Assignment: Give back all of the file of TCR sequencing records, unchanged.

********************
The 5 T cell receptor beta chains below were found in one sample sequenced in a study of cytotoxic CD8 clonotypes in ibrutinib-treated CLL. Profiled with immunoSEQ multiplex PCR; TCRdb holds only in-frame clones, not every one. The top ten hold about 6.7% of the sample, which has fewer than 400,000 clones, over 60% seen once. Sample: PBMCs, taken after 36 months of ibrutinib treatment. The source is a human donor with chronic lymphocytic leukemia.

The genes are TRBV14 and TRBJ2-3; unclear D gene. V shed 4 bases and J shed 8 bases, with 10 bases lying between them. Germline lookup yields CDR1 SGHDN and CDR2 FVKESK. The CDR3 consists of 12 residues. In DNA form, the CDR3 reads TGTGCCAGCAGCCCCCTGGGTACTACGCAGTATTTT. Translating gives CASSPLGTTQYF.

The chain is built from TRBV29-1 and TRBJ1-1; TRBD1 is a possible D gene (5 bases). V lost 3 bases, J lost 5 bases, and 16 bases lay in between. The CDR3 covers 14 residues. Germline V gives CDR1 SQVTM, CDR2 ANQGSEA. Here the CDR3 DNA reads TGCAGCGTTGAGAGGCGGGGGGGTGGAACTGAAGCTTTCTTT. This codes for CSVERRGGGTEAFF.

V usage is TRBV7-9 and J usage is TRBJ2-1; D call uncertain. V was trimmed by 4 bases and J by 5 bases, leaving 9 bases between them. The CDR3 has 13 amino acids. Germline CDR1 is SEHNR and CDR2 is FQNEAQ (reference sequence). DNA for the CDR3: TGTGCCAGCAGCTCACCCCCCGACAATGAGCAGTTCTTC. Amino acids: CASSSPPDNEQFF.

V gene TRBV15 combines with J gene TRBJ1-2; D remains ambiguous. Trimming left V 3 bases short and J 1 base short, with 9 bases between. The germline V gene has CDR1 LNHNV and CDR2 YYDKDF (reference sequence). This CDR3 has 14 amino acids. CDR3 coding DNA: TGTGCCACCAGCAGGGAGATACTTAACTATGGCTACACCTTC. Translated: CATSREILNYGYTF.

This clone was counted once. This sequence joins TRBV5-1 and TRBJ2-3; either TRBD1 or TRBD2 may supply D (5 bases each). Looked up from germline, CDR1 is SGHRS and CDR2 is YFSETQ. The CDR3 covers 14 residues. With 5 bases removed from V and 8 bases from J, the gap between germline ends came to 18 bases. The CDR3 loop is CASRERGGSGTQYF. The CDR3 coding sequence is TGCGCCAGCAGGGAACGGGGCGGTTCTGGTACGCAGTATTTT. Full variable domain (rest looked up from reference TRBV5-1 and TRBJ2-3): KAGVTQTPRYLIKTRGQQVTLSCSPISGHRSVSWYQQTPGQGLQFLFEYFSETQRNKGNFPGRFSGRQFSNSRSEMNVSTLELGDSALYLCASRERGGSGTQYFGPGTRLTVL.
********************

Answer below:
The 5 T cell receptor beta chains below were found in one sample sequenced in a study of cytotoxic CD8 clonotypes in ibrutinib-treated CLL. Profiled with immunoSEQ multiplex PCR; TCRdb holds only in-frame clones, not every one. The top ten hold about 6.7% of the sample, which has fewer than 400,000 clones, over 60% seen once. Sample: PBMCs, taken after 36 months of ibrutinib treatment. The source is a human donor with chronic lymphocytic leukemia.

The genes are TRBV14 and TRBJ2-3; unclear D gene. V shed 4 bases and J shed 8 bases, with 10 bases lying between them. Germline lookup yields CDR1 SGHDN and CDR2 FVKESK. The CDR3 consists of 12 residues. In DNA form, the CDR3 reads TGTGCCAGCAGCCCCCTGGGTACTACGCAGTATTTT. Translating gives CASSPLGTTQYF.

The chain is built from TRBV29-1 and TRBJ1-1; TRBD1 is a possible D gene (5 bases). V lost 3 bases, J lost 5 bases, and 16 bases lay in between. The CDR3 covers 14 residues. Germline V gives CDR1 SQVTM, CDR2 ANQGSEA. Here the CDR3 DNA reads TGCAGCGTTGAGAGGCGGGGGGGTGGAACTGAAGCTTTCTTT. This codes for CSVERRGGGTEAFF.

V usage is TRBV7-9 and J usage is TRBJ2-1; D call uncertain. V was trimmed by 4 bases and J by 5 bases, leaving 9 bases between them. The CDR3 has 13 amino acids. Germline CDR1 is SEHNR and CDR2 is FQNEAQ (reference sequence). DNA for the CDR3: TGTGCCAGCAGCTCACCCCCCGACAATGAGCAGTTCTTC. Amino acids: CASSSPPDNEQFF.

V gene TRBV15 combines with J gene TRBJ1-2; D remains ambiguous. Trimming left V 3 bases short and J 1 base short, with 9 bases between. The germline V gene has CDR1 LNHNV and CDR2 YYDKDF (reference sequence). This CDR3 has 14 amino acids. CDR3 coding DNA: TGTGCCACCAGCAGGGAGATACTTAACTATGGCTACACCTTC. Translated: CATSREILNYGYTF.

This clone was counted once. This sequence joins TRBV5-1 and TRBJ2-3; either TRBD1 or TRBD2 may supply D (5 bases each). Looked up from germline, CDR1 is SGHRS and CDR2 is YFSETQ. The CDR3 covers 14 residues. With 5 bases removed from V and 8 bases from J, the gap between germline ends came to 18 bases. The CDR3 loop is CASRERGGSGTQYF. The CDR3 coding sequence is TGCGCCAGCAGGGAACGGGGCGGTTCTGGTACGCAGTATTTT. Full variable domain (rest looked up from reference TRBV5-1 and TRBJ2-3): KAGVTQTPRYLIKTRGQQVTLSCSPISGHRSVSWYQQTPGQGLQFLFEYFSETQRNKGNFPGRFSGRQFSNSRSEMNVSTLELGDSALYLCASRERGGSGTQYFGPGTRLTVL.